Former Employee of Government Contractor Alleges Sexual Harassment and Retaliation
Complaint against global security firm depicts Mad Men culture at ‘guys with guns’ company.
Correction and update: The original story incorrectly stated that Jamroz was named as a defendant in the case. He was not, and the story has been corrected. The case was dismissed in August.
A former female executive at a large government security contractor has filed a lawsuit against the company claiming she was sexually harassed and then retaliated against by the firm’s leadership when she reported the alleged incident.
Nicole Watson, former vice president of business process and integration at GardaWorld, filed a Feb. 4 complaint in the U.S. District Court for the Eastern District of Virginia claiming the president of one of the company’s corporate entities made multiple lewd and sexually explicit comments during a job interview, forcibly kissed her, and told her that having sex with him was a prerequisite for getting ahead at the firm. The incident, which allegedly took place in 2011, occurred against the backdrop of pervasive gender and pay discrimination at the “male-dominated, guys-with-guns” corporation, according to the complaint.
“Nicole was subjected to disgusting sexual harassment at the same time she was being pushed out of her job solely because she is a woman. That, alone, is egregious enough,” said Katherine Kimpel, partner at Sanford Heisler Kimpel, the firm representing Watson. “But the fact that the company proceeded to retaliate against her for failing to acquiesce to Company President [Chris] Jamroz’s conduct is shameful. That defendants threatened to spend millions of dollars to ‘ruin her’ and to ‘be pigs about it’ shows their true colors. Whatever this corporation thinks it can get away with in other countries, this sort of behavior will not be tolerated in the U.S.”
Garda, a global security and risk management company, is made up of GardaWorld International Protective Services, Garda Cash Logistics and Garda World Security Corporation. The defendants named in the case are Founding President and Chief Executive Officer Stephan Cretier, and President and COO Oliver Westmacott.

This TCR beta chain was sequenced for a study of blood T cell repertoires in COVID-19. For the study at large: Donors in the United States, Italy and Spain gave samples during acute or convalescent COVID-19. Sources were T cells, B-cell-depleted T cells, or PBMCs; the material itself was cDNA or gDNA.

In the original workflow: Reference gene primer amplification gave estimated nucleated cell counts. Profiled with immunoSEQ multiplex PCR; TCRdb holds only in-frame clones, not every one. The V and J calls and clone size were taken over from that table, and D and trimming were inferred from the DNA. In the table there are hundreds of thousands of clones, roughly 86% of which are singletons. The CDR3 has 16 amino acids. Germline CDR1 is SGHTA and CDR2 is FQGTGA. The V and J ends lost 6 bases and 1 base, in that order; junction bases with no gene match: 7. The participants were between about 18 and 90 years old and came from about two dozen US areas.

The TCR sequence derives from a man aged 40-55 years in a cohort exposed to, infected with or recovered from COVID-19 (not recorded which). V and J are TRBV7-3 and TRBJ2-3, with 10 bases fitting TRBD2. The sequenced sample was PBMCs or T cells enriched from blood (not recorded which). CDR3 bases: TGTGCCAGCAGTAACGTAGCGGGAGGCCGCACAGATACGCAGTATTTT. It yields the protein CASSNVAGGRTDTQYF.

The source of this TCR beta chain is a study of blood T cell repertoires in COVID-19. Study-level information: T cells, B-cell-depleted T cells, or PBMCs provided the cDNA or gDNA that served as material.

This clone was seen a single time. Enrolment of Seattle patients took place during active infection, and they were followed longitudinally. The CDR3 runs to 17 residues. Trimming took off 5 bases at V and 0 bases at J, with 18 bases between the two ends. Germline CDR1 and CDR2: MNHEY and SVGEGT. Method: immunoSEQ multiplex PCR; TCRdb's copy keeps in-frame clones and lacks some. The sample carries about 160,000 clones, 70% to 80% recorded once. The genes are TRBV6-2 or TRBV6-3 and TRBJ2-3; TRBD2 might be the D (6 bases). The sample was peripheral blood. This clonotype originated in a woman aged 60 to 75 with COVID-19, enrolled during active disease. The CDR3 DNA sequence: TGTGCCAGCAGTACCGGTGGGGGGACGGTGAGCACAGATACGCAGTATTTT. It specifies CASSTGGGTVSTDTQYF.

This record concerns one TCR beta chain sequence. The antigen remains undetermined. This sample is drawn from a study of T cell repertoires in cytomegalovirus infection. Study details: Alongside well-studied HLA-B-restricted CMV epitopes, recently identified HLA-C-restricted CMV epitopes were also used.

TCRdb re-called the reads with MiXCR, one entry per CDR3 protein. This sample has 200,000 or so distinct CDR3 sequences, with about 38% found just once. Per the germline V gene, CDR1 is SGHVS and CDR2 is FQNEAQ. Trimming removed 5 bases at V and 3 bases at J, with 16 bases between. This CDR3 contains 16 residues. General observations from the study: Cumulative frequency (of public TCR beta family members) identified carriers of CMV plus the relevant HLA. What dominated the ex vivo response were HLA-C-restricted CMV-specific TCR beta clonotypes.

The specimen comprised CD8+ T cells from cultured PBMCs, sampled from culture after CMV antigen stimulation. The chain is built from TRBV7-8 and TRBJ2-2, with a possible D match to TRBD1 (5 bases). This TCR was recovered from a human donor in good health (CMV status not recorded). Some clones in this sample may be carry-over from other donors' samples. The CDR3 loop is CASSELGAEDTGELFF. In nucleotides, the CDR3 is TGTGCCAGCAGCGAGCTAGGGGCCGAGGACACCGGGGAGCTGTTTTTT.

The company did not respond to multiple requests for comment about the case or the allegations.
According to the complaint, the trouble started in 2010 when Watson claims Garda began “pushing out female employees” in leadership positions as it started moving jobs from its U.S. headquarters in Virginia (where Watson worked) to Dubai in the United Arab Emirates. Watson said she expressed desire to move into a leadership role in Dubai, but was denied the opportunity despite a successful eight-year tenure at the company. The complaint also alleged that the company reduced Watson’s bonuses, even though she and the company exceeded their individual targets in 2011, but did not do the same to men in similar positions. Top leadership also repeatedly gave her smaller pay increases than her male colleagues, and denied her an $85,000 bonus for fiscal 2012 -- after she reported she had been sexually harassed.
Watson eventually resigned from Garda in February 2012 because of the harassment, retaliation, and pay discrimination, and because she “felt repeatedly victimized every time she sat in a room with male leaders at the company, knowing that the company permitted them to mistreat, harass, and assault their female colleagues with impunity,” the complaint stated.
Watson had met with Jamroz in 2011 at Westmacott’s request, even though she was not interested in leaving GardaWorld for Garda Cash, the complaint said. According to the complaint, Jamroz scheduled a meeting in Columbus, Ohio, after business hours with Watson. During the interview, Jamroz allegedly told Watson she was “sexy,” that she needed to “move closer” to him at the table, and then, when he discussed her possibly taking on a regional sales manager role, commented that she “ought to have been creaming in [her] panties” over the opportunity. The complaint also alleged that Jamroz forcibly kissed and groped Watson during the meeting.
Kimpel said the case is like something out of the “Mad Men” era, referring to the popular AMC show depicting the chauvinist New York advertising industry in the 1960s. “It’s particularly unusual,” Kimpel said, in that it “shows disdain both for Nicole and our equal employment opportunity laws.” (Garda World Security Corp. is headquartered in Montreal, Quebec, though its corporate entities have offices in the U.S.)
Watson is the only complainant so far in this case, Kimpel said, but in her experience, people tend to come forward when cases like this go public. When asked why Watson stayed at Garda as long as she did, particularly after the alleged incident with Jamroz, the attorney said Watson believed the company ultimately would support her. “The vast majority of women I represent do try and make it work. They think of litigation as a last resort. She [Watson] worked with them for a long time, and believed they would help her.” That was why Watson went to the interview with Jamroz in the first place. That faith, Kimpel said, “is pretty common, probably more than the alternative.”
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